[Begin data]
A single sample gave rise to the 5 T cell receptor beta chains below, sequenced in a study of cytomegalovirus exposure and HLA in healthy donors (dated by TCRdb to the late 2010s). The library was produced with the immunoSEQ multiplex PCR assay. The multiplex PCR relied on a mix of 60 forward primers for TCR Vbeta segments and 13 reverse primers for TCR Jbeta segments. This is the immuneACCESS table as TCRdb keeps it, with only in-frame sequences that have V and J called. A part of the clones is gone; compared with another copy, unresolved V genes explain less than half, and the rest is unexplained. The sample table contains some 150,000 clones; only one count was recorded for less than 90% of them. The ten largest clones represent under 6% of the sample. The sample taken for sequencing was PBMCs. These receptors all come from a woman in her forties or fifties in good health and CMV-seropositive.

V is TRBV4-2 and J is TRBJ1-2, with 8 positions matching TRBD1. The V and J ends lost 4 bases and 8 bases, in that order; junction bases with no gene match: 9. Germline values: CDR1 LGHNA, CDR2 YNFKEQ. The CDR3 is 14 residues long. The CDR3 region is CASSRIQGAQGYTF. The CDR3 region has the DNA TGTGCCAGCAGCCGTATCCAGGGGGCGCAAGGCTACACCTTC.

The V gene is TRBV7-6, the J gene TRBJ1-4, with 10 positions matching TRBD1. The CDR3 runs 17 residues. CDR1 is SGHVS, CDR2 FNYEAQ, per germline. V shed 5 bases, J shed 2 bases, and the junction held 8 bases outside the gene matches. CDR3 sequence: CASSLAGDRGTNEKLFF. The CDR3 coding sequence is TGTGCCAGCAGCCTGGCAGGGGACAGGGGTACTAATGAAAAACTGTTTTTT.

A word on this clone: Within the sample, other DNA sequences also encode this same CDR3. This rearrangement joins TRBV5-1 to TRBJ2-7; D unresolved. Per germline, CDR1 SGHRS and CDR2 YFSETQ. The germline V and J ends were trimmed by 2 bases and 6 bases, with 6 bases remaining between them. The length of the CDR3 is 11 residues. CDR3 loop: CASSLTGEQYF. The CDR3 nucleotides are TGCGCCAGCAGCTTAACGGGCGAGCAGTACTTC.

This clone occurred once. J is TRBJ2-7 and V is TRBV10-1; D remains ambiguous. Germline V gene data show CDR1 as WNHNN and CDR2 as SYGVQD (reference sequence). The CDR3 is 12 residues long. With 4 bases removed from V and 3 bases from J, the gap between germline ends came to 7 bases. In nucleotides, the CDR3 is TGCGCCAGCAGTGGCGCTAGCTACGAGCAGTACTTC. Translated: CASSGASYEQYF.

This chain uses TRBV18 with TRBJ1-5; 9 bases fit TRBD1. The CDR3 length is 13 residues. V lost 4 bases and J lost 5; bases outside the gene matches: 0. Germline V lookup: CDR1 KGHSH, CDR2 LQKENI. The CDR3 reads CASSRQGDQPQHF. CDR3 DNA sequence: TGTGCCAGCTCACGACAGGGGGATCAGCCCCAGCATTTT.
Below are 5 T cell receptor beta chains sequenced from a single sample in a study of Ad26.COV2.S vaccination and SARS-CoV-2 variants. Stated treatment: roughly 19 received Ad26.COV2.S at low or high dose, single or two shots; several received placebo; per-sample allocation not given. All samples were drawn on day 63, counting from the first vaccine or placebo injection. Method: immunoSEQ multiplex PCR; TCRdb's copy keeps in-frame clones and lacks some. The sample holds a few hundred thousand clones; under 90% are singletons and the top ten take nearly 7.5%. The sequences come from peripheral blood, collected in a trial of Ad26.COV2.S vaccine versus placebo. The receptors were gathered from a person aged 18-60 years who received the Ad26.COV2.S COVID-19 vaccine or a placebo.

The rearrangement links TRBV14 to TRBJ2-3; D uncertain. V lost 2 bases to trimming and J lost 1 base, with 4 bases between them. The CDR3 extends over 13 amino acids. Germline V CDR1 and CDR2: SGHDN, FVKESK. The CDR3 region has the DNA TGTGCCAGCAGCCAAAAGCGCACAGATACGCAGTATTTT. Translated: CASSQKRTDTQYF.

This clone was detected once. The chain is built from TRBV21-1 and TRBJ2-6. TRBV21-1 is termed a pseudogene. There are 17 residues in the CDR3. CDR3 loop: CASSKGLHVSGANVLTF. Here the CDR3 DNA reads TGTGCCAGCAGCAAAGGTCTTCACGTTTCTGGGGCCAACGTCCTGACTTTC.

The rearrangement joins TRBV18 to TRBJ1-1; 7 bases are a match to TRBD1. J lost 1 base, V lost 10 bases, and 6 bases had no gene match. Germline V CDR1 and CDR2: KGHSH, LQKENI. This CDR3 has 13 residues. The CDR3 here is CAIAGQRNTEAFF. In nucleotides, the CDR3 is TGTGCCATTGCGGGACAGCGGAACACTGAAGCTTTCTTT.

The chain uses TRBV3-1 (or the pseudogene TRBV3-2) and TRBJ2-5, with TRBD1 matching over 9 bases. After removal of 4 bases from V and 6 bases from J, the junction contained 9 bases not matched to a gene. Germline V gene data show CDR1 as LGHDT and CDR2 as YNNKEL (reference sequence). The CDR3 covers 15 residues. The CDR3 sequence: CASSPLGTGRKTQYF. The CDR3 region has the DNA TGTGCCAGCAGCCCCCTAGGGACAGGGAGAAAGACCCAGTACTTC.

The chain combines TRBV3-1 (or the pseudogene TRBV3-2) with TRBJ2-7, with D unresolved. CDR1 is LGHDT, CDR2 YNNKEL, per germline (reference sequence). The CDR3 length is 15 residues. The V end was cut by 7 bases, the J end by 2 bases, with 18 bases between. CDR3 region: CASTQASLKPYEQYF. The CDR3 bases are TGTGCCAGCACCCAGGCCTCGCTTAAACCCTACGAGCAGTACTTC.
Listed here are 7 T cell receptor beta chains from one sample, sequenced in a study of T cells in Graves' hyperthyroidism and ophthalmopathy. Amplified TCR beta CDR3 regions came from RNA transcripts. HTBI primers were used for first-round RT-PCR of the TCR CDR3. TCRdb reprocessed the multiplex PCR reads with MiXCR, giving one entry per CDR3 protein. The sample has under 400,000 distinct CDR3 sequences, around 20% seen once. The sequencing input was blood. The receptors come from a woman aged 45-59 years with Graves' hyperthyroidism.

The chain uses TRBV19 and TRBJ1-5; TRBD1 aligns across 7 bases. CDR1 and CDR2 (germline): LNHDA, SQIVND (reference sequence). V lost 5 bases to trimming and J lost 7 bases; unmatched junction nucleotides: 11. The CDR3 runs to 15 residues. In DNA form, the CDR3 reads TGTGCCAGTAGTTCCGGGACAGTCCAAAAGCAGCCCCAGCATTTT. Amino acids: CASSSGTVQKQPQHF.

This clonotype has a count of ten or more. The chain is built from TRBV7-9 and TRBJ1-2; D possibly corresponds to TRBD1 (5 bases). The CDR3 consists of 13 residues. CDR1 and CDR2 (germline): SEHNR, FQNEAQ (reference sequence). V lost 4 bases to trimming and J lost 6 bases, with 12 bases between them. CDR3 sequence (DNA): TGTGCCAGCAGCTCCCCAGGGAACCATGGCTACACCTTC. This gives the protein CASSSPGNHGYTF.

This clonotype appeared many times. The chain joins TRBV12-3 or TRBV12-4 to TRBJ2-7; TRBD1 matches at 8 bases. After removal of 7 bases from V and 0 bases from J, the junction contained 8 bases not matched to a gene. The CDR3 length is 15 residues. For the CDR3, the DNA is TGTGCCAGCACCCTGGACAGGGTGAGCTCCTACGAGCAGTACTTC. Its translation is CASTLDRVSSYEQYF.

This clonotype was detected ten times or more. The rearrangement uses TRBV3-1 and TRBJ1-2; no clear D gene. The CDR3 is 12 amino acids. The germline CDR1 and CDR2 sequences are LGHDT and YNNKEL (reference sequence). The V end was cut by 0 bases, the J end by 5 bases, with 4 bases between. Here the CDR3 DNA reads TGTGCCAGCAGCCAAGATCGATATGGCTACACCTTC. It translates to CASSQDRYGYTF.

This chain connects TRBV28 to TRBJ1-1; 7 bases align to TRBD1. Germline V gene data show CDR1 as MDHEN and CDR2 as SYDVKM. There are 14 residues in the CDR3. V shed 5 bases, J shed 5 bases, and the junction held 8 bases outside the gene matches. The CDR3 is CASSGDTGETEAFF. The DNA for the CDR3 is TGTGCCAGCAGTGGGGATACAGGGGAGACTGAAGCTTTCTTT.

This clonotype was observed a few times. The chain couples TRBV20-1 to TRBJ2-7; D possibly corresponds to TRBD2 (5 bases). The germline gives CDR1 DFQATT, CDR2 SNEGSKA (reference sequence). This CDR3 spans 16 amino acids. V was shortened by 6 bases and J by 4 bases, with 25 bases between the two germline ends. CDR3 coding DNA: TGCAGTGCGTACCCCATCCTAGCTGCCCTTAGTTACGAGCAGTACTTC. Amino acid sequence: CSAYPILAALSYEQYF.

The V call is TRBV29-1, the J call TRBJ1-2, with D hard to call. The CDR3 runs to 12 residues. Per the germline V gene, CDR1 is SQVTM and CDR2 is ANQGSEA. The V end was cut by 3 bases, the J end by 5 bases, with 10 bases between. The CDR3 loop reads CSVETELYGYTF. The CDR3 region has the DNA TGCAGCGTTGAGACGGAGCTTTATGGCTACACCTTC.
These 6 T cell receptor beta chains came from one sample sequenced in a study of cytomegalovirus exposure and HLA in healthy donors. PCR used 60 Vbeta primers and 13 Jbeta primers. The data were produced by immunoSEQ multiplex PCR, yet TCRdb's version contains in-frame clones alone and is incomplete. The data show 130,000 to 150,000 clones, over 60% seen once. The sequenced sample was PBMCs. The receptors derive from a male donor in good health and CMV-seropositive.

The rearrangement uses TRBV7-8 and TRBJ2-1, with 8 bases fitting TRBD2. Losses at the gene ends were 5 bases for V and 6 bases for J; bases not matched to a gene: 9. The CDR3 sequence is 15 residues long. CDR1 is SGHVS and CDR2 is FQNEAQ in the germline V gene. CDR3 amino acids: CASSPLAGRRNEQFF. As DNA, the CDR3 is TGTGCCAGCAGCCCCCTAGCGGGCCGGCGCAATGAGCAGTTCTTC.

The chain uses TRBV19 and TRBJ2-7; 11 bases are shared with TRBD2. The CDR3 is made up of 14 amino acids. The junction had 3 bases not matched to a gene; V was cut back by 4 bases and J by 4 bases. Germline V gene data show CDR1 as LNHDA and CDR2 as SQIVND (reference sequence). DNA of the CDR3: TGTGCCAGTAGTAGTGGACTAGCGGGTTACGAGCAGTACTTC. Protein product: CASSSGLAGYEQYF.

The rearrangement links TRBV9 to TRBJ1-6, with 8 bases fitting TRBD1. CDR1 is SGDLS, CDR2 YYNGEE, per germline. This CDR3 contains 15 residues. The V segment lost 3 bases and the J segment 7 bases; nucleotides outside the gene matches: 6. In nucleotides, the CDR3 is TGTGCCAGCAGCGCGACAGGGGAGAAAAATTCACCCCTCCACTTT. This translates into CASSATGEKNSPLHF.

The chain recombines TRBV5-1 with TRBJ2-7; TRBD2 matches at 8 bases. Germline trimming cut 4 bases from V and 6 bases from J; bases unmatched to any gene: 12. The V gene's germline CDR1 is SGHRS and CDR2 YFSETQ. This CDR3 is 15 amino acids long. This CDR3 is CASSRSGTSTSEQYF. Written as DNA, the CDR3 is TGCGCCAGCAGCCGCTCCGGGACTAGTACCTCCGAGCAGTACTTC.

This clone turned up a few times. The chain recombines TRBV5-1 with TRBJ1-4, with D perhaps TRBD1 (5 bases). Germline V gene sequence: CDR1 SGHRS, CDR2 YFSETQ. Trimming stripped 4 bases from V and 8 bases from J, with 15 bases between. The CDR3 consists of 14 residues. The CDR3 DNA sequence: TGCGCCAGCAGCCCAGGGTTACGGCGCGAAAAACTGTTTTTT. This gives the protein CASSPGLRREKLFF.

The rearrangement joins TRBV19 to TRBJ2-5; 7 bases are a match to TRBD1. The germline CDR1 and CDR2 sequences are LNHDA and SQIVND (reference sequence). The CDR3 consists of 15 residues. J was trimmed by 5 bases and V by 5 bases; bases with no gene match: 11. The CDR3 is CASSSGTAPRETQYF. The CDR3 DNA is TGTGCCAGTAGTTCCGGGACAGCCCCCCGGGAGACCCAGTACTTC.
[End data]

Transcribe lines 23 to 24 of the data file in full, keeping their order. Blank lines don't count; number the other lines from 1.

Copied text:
The chain uses TRBV19 and TRBJ2-7; 11 bases are shared with TRBD2. The CDR3 is made up of 14 amino acids. The junction had 3 bases not matched to a gene; V was cut back by 4 bases and J by 4 bases. Germline V gene data show CDR1 as LNHDA and CDR2 as SQIVND (reference sequence). DNA of the CDR3: TGTGCCAGTAGTAGTGGACTAGCGGGTTACGAGCAGTACTTC. Protein product: CASSSGLAGYEQYF.

The rearrangement links TRBV9 to TRBJ1-6, with 8 bases fitting TRBD1. CDR1 is SGDLS, CDR2 YYNGEE, per germline. This CDR3 contains 15 residues. The V segment lost 3 bases and the J segment 7 bases; nucleotides outside the gene matches: 6. In nucleotides, the CDR3 is TGTGCCAGCAGCGCGACAGGGGAGAAAAATTCACCCCTCCACTTT. This translates into CASSATGEKNSPLHF.